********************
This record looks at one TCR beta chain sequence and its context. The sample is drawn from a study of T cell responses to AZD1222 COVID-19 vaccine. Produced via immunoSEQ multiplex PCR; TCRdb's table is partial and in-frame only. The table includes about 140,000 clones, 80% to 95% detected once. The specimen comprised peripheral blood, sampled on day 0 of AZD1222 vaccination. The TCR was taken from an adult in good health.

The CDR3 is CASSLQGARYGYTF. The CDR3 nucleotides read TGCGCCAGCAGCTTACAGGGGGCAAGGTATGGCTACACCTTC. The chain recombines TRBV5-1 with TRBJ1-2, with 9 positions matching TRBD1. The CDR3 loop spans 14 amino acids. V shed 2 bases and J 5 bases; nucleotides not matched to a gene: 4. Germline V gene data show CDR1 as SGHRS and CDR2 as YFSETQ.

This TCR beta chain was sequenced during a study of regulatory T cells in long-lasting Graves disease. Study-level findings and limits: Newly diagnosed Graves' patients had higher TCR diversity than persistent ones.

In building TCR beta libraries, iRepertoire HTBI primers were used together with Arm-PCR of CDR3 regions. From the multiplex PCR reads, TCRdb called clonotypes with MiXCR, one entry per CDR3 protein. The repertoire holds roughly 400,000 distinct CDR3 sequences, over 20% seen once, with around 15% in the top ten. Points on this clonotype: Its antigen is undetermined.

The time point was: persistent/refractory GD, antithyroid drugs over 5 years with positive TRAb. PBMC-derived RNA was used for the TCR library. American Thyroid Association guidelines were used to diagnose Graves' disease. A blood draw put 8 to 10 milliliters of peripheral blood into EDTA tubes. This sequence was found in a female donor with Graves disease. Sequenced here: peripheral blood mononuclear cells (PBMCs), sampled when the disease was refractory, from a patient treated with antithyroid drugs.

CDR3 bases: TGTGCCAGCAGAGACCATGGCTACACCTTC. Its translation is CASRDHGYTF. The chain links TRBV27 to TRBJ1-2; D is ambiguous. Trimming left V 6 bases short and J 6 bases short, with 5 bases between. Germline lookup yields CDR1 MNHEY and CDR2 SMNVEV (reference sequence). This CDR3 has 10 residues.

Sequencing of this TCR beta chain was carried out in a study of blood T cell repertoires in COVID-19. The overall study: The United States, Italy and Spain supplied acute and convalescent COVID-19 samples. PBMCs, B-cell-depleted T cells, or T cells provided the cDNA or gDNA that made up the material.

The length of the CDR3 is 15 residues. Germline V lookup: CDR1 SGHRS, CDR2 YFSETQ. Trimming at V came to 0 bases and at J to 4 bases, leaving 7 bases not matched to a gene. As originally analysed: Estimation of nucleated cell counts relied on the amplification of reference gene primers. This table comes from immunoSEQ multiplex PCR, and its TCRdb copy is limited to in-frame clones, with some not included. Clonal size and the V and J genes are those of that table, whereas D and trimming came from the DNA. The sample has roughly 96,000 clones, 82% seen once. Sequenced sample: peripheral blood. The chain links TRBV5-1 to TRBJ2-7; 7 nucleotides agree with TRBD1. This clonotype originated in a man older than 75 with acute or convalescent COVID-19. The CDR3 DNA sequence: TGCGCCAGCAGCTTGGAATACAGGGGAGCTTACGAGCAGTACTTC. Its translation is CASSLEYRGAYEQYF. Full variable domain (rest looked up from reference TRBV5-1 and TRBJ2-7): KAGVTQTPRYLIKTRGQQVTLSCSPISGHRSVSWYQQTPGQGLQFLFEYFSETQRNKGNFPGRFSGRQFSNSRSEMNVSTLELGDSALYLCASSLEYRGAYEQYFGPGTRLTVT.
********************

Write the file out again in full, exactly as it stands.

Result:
This record looks at one TCR beta chain sequence and its context. The sample is drawn from a study of T cell responses to AZD1222 COVID-19 vaccine. Produced via immunoSEQ multiplex PCR; TCRdb's table is partial and in-frame only. The table includes about 140,000 clones, 80% to 95% detected once. The specimen comprised peripheral blood, sampled on day 0 of AZD1222 vaccination. The TCR was taken from an adult in good health.

The CDR3 is CASSLQGARYGYTF. The CDR3 nucleotides read TGCGCCAGCAGCTTACAGGGGGCAAGGTATGGCTACACCTTC. The chain recombines TRBV5-1 with TRBJ1-2, with 9 positions matching TRBD1. The CDR3 loop spans 14 amino acids. V shed 2 bases and J 5 bases; nucleotides not matched to a gene: 4. Germline V gene data show CDR1 as SGHRS and CDR2 as YFSETQ.

This TCR beta chain was sequenced during a study of regulatory T cells in long-lasting Graves disease. Study-level findings and limits: Newly diagnosed Graves' patients had higher TCR diversity than persistent ones.

In building TCR beta libraries, iRepertoire HTBI primers were used together with Arm-PCR of CDR3 regions. From the multiplex PCR reads, TCRdb called clonotypes with MiXCR, one entry per CDR3 protein. The repertoire holds roughly 400,000 distinct CDR3 sequences, over 20% seen once, with around 15% in the top ten. Points on this clonotype: Its antigen is undetermined.

The time point was: persistent/refractory GD, antithyroid drugs over 5 years with positive TRAb. PBMC-derived RNA was used for the TCR library. American Thyroid Association guidelines were used to diagnose Graves' disease. A blood draw put 8 to 10 milliliters of peripheral blood into EDTA tubes. This sequence was found in a female donor with Graves disease. Sequenced here: peripheral blood mononuclear cells (PBMCs), sampled when the disease was refractory, from a patient treated with antithyroid drugs.

CDR3 bases: TGTGCCAGCAGAGACCATGGCTACACCTTC. Its translation is CASRDHGYTF. The chain links TRBV27 to TRBJ1-2; D is ambiguous. Trimming left V 6 bases short and J 6 bases short, with 5 bases between. Germline lookup yields CDR1 MNHEY and CDR2 SMNVEV (reference sequence). This CDR3 has 10 residues.

Sequencing of this TCR beta chain was carried out in a study of blood T cell repertoires in COVID-19. The overall study: The United States, Italy and Spain supplied acute and convalescent COVID-19 samples. PBMCs, B-cell-depleted T cells, or T cells provided the cDNA or gDNA that made up the material.

The length of the CDR3 is 15 residues. Germline V lookup: CDR1 SGHRS, CDR2 YFSETQ. Trimming at V came to 0 bases and at J to 4 bases, leaving 7 bases not matched to a gene. As originally analysed: Estimation of nucleated cell counts relied on the amplification of reference gene primers. This table comes from immunoSEQ multiplex PCR, and its TCRdb copy is limited to in-frame clones, with some not included. Clonal size and the V and J genes are those of that table, whereas D and trimming came from the DNA. The sample has roughly 96,000 clones, 82% seen once. Sequenced sample: peripheral blood. The chain links TRBV5-1 to TRBJ2-7; 7 nucleotides agree with TRBD1. This clonotype originated in a man older than 75 with acute or convalescent COVID-19. The CDR3 DNA sequence: TGCGCCAGCAGCTTGGAATACAGGGGAGCTTACGAGCAGTACTTC. Its translation is CASSLEYRGAYEQYF. Full variable domain (rest looked up from reference TRBV5-1 and TRBJ2-7): KAGVTQTPRYLIKTRGQQVTLSCSPISGHRSVSWYQQTPGQGLQFLFEYFSETQRNKGNFPGRFSGRQFSNSRSEMNVSTLELGDSALYLCASSLEYRGAYEQYFGPGTRLTVT.